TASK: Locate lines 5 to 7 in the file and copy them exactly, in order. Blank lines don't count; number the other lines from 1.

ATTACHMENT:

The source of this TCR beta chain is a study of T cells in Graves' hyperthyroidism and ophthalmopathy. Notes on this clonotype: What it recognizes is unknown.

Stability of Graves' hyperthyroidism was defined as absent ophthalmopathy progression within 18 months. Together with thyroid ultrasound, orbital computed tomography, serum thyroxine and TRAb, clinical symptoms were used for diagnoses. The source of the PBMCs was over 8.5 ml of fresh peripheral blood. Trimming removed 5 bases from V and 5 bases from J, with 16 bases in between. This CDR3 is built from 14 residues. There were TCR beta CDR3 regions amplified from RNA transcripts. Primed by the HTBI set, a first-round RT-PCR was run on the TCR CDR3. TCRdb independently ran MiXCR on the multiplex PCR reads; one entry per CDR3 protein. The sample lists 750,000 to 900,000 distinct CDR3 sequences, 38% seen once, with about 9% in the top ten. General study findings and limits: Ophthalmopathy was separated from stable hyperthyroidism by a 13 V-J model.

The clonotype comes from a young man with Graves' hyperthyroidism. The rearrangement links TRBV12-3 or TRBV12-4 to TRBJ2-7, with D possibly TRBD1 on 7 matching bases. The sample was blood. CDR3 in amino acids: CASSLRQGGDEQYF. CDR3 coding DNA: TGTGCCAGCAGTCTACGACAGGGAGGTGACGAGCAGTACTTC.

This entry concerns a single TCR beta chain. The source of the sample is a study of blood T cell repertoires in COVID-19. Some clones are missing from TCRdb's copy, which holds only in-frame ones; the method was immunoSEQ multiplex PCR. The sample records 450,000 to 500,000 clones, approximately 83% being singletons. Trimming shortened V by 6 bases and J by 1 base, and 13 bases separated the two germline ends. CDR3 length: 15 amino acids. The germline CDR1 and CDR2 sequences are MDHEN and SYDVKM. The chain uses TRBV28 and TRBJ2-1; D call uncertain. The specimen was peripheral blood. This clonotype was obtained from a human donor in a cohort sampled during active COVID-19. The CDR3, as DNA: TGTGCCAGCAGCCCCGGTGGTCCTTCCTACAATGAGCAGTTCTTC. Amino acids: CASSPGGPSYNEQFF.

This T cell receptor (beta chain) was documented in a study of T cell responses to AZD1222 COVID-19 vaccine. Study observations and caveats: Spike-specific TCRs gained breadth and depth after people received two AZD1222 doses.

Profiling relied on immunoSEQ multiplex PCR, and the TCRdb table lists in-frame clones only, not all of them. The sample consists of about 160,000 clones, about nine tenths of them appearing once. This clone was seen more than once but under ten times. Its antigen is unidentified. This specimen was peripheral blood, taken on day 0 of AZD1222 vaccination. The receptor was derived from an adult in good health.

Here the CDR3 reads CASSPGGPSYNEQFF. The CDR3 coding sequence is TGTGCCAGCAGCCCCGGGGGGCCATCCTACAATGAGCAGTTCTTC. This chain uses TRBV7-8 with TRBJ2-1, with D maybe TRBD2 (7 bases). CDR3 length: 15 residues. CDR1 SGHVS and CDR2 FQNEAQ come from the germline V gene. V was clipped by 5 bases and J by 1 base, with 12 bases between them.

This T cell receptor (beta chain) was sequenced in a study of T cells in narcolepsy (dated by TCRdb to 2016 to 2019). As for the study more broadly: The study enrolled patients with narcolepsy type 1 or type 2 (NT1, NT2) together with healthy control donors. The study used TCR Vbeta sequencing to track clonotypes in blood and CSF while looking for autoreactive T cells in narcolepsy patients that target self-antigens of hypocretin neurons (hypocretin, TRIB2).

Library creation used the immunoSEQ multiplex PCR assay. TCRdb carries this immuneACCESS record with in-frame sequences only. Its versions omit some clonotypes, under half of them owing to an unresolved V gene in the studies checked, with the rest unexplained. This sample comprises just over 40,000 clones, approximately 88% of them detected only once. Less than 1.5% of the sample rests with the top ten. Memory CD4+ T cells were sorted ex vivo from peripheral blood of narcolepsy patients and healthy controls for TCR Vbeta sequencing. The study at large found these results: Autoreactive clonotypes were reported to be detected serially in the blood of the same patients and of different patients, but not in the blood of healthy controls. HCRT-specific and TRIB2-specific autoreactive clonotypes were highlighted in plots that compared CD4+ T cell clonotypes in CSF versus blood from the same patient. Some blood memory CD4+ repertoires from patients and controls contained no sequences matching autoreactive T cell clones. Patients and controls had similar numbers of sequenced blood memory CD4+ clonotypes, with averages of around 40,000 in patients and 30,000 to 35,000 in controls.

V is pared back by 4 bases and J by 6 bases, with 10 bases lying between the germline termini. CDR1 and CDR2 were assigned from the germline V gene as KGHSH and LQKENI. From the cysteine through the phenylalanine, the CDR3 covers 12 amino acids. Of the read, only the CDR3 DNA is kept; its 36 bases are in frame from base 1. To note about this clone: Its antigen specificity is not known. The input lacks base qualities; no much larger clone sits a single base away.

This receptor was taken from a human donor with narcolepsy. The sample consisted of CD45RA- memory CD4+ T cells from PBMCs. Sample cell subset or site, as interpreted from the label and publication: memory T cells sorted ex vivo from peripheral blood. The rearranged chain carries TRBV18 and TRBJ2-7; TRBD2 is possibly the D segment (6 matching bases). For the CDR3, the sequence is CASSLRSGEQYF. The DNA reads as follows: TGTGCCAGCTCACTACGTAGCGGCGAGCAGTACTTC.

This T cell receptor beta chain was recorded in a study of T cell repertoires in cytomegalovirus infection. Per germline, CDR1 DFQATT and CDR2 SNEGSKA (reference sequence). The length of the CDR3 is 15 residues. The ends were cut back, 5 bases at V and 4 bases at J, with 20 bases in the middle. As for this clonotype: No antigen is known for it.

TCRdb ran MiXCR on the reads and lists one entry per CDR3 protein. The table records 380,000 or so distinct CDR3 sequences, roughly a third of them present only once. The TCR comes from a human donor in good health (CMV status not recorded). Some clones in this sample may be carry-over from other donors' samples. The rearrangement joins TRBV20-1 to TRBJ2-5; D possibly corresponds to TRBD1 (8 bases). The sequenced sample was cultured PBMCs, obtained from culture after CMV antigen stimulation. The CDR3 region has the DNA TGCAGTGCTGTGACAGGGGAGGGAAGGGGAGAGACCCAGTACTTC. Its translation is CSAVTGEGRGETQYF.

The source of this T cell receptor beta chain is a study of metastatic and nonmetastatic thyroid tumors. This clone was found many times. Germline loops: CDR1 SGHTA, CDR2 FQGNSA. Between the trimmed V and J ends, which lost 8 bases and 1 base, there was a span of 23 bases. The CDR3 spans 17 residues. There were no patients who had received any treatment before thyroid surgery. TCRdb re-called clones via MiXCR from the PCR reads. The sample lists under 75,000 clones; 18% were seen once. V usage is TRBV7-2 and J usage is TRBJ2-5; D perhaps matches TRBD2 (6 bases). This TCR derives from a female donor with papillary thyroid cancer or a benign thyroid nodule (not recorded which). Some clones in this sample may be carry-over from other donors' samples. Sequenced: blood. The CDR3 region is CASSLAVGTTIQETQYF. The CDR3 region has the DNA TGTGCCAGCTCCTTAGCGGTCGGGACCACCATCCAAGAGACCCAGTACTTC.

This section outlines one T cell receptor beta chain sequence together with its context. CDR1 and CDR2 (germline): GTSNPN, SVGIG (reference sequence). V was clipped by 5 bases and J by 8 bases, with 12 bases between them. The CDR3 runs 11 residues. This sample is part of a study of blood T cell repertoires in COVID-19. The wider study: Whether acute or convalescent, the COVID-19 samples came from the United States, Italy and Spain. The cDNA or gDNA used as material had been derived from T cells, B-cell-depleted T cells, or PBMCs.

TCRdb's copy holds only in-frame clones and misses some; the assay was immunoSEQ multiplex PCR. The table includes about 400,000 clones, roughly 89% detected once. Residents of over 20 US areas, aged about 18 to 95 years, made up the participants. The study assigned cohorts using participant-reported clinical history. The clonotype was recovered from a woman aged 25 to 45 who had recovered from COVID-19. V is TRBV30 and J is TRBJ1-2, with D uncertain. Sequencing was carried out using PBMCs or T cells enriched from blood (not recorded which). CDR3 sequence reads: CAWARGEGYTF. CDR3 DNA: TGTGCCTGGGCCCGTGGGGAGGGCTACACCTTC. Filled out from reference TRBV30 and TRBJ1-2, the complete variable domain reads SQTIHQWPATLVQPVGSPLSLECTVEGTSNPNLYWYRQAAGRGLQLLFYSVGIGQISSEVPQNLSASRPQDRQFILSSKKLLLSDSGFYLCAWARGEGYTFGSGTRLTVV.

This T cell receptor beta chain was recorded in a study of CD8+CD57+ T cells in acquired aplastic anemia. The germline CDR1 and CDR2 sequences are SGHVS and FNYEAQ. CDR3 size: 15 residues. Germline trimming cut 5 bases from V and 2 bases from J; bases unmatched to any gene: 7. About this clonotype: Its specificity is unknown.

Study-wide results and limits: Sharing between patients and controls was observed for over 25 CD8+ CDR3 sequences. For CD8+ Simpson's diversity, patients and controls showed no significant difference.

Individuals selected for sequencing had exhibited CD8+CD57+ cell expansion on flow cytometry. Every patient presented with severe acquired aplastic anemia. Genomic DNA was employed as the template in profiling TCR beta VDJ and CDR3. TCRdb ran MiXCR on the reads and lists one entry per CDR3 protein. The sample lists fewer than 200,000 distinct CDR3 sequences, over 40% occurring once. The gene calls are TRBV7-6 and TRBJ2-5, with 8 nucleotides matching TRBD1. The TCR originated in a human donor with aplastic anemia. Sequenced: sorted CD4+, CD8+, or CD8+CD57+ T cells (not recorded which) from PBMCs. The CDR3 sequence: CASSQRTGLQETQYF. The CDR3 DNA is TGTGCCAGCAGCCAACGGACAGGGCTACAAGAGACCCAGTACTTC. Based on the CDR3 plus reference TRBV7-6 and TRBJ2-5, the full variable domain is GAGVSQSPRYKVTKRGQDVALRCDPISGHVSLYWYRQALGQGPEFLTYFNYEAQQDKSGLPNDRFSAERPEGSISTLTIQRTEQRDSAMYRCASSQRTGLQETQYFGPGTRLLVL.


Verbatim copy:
This T cell receptor (beta chain) was documented in a study of T cell responses to AZD1222 COVID-19 vaccine. Study observations and caveats: Spike-specific TCRs gained breadth and depth after people received two AZD1222 doses.

Profiling relied on immunoSEQ multiplex PCR, and the TCRdb table lists in-frame clones only, not all of them. The sample consists of about 160,000 clones, about nine tenths of them appearing once. This clone was seen more than once but under ten times. Its antigen is unidentified. This specimen was peripheral blood, taken on day 0 of AZD1222 vaccination. The receptor was derived from an adult in good health.

Here the CDR3 reads CASSPGGPSYNEQFF. The CDR3 coding sequence is TGTGCCAGCAGCCCCGGGGGGCCATCCTACAATGAGCAGTTCTTC. This chain uses TRBV7-8 with TRBJ2-1, with D maybe TRBD2 (7 bases). CDR3 length: 15 residues. CDR1 SGHVS and CDR2 FQNEAQ come from the germline V gene. V was clipped by 5 bases and J by 1 base, with 12 bases between them.